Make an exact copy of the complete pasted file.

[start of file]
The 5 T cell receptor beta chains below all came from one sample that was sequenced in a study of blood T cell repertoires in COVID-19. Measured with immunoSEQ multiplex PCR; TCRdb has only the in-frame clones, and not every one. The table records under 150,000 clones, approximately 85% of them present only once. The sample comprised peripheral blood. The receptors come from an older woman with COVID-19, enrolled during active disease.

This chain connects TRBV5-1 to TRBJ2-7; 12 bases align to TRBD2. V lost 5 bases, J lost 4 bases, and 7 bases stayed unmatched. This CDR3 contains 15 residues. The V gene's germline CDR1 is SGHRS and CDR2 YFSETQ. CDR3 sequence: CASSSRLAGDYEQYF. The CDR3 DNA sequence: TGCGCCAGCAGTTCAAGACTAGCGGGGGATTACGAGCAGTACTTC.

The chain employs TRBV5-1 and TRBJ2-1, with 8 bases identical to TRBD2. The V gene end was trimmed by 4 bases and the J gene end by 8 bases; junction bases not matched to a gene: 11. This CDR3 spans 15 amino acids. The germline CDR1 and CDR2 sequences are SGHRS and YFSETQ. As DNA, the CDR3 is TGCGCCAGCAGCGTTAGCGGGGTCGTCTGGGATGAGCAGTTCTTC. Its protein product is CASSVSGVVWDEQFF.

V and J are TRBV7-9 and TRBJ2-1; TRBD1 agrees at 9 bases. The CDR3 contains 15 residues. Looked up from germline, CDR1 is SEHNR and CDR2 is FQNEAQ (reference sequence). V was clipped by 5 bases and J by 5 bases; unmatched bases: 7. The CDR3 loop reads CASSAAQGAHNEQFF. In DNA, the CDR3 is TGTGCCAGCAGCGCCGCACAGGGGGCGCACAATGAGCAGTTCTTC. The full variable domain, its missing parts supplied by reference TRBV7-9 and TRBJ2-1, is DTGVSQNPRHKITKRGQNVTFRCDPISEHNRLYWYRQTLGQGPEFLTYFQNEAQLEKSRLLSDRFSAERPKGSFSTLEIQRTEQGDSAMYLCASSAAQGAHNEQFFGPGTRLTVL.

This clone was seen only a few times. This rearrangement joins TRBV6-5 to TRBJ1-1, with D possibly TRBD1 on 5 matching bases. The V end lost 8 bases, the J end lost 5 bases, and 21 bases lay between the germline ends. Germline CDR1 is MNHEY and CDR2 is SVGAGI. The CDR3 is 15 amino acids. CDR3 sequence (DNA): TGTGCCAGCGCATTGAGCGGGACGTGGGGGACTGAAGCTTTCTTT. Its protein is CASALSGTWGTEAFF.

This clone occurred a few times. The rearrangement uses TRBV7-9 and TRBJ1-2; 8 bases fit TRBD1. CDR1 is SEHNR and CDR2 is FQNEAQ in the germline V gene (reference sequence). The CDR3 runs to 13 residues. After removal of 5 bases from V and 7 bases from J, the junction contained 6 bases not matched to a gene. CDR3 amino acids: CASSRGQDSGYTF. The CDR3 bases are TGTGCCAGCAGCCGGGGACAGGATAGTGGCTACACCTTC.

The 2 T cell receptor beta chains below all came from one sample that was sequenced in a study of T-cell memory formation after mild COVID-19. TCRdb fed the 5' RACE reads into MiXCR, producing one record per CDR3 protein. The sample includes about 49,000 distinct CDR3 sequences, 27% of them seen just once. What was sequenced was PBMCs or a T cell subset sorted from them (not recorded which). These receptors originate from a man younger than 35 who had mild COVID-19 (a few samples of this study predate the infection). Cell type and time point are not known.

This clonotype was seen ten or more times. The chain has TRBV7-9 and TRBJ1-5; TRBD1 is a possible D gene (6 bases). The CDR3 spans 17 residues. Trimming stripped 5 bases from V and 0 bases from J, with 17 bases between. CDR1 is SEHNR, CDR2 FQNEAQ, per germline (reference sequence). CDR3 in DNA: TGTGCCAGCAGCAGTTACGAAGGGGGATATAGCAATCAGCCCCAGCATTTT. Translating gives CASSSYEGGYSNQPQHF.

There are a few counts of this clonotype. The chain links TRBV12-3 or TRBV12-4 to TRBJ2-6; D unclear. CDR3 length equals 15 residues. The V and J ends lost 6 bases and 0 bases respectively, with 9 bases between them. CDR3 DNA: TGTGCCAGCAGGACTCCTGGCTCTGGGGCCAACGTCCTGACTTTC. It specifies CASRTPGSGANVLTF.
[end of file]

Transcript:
The 5 T cell receptor beta chains below all came from one sample that was sequenced in a study of blood T cell repertoires in COVID-19. Measured with immunoSEQ multiplex PCR; TCRdb has only the in-frame clones, and not every one. The table records under 150,000 clones, approximately 85% of them present only once. The sample comprised peripheral blood. The receptors come from an older woman with COVID-19, enrolled during active disease.

This chain connects TRBV5-1 to TRBJ2-7; 12 bases align to TRBD2. V lost 5 bases, J lost 4 bases, and 7 bases stayed unmatched. This CDR3 contains 15 residues. The V gene's germline CDR1 is SGHRS and CDR2 YFSETQ. CDR3 sequence: CASSSRLAGDYEQYF. The CDR3 DNA sequence: TGCGCCAGCAGTTCAAGACTAGCGGGGGATTACGAGCAGTACTTC.

The chain employs TRBV5-1 and TRBJ2-1, with 8 bases identical to TRBD2. The V gene end was trimmed by 4 bases and the J gene end by 8 bases; junction bases not matched to a gene: 11. This CDR3 spans 15 amino acids. The germline CDR1 and CDR2 sequences are SGHRS and YFSETQ. As DNA, the CDR3 is TGCGCCAGCAGCGTTAGCGGGGTCGTCTGGGATGAGCAGTTCTTC. Its protein product is CASSVSGVVWDEQFF.

V and J are TRBV7-9 and TRBJ2-1; TRBD1 agrees at 9 bases. The CDR3 contains 15 residues. Looked up from germline, CDR1 is SEHNR and CDR2 is FQNEAQ (reference sequence). V was clipped by 5 bases and J by 5 bases; unmatched bases: 7. The CDR3 loop reads CASSAAQGAHNEQFF. In DNA, the CDR3 is TGTGCCAGCAGCGCCGCACAGGGGGCGCACAATGAGCAGTTCTTC. The full variable domain, its missing parts supplied by reference TRBV7-9 and TRBJ2-1, is DTGVSQNPRHKITKRGQNVTFRCDPISEHNRLYWYRQTLGQGPEFLTYFQNEAQLEKSRLLSDRFSAERPKGSFSTLEIQRTEQGDSAMYLCASSAAQGAHNEQFFGPGTRLTVL.

This clone was seen only a few times. This rearrangement joins TRBV6-5 to TRBJ1-1, with D possibly TRBD1 on 5 matching bases. The V end lost 8 bases, the J end lost 5 bases, and 21 bases lay between the germline ends. Germline CDR1 is MNHEY and CDR2 is SVGAGI. The CDR3 is 15 amino acids. CDR3 sequence (DNA): TGTGCCAGCGCATTGAGCGGGACGTGGGGGACTGAAGCTTTCTTT. Its protein is CASALSGTWGTEAFF.

This clone occurred a few times. The rearrangement uses TRBV7-9 and TRBJ1-2; 8 bases fit TRBD1. CDR1 is SEHNR and CDR2 is FQNEAQ in the germline V gene (reference sequence). The CDR3 runs to 13 residues. After removal of 5 bases from V and 7 bases from J, the junction contained 6 bases not matched to a gene. CDR3 amino acids: CASSRGQDSGYTF. The CDR3 bases are TGTGCCAGCAGCCGGGGACAGGATAGTGGCTACACCTTC.

The 2 T cell receptor beta chains below all came from one sample that was sequenced in a study of T-cell memory formation after mild COVID-19. TCRdb fed the 5' RACE reads into MiXCR, producing one record per CDR3 protein. The sample includes about 49,000 distinct CDR3 sequences, 27% of them seen just once. What was sequenced was PBMCs or a T cell subset sorted from them (not recorded which). These receptors originate from a man younger than 35 who had mild COVID-19 (a few samples of this study predate the infection). Cell type and time point are not known.

This clonotype was seen ten or more times. The chain has TRBV7-9 and TRBJ1-5; TRBD1 is a possible D gene (6 bases). The CDR3 spans 17 residues. Trimming stripped 5 bases from V and 0 bases from J, with 17 bases between. CDR1 is SEHNR, CDR2 FQNEAQ, per germline (reference sequence). CDR3 in DNA: TGTGCCAGCAGCAGTTACGAAGGGGGATATAGCAATCAGCCCCAGCATTTT. Translating gives CASSSYEGGYSNQPQHF.

There are a few counts of this clonotype. The chain links TRBV12-3 or TRBV12-4 to TRBJ2-6; D unclear. CDR3 length equals 15 residues. The V and J ends lost 6 bases and 0 bases respectively, with 9 bases between them. CDR3 DNA: TGTGCCAGCAGGACTCCTGGCTCTGGGGCCAACGTCCTGACTTTC. It specifies CASRTPGSGANVLTF.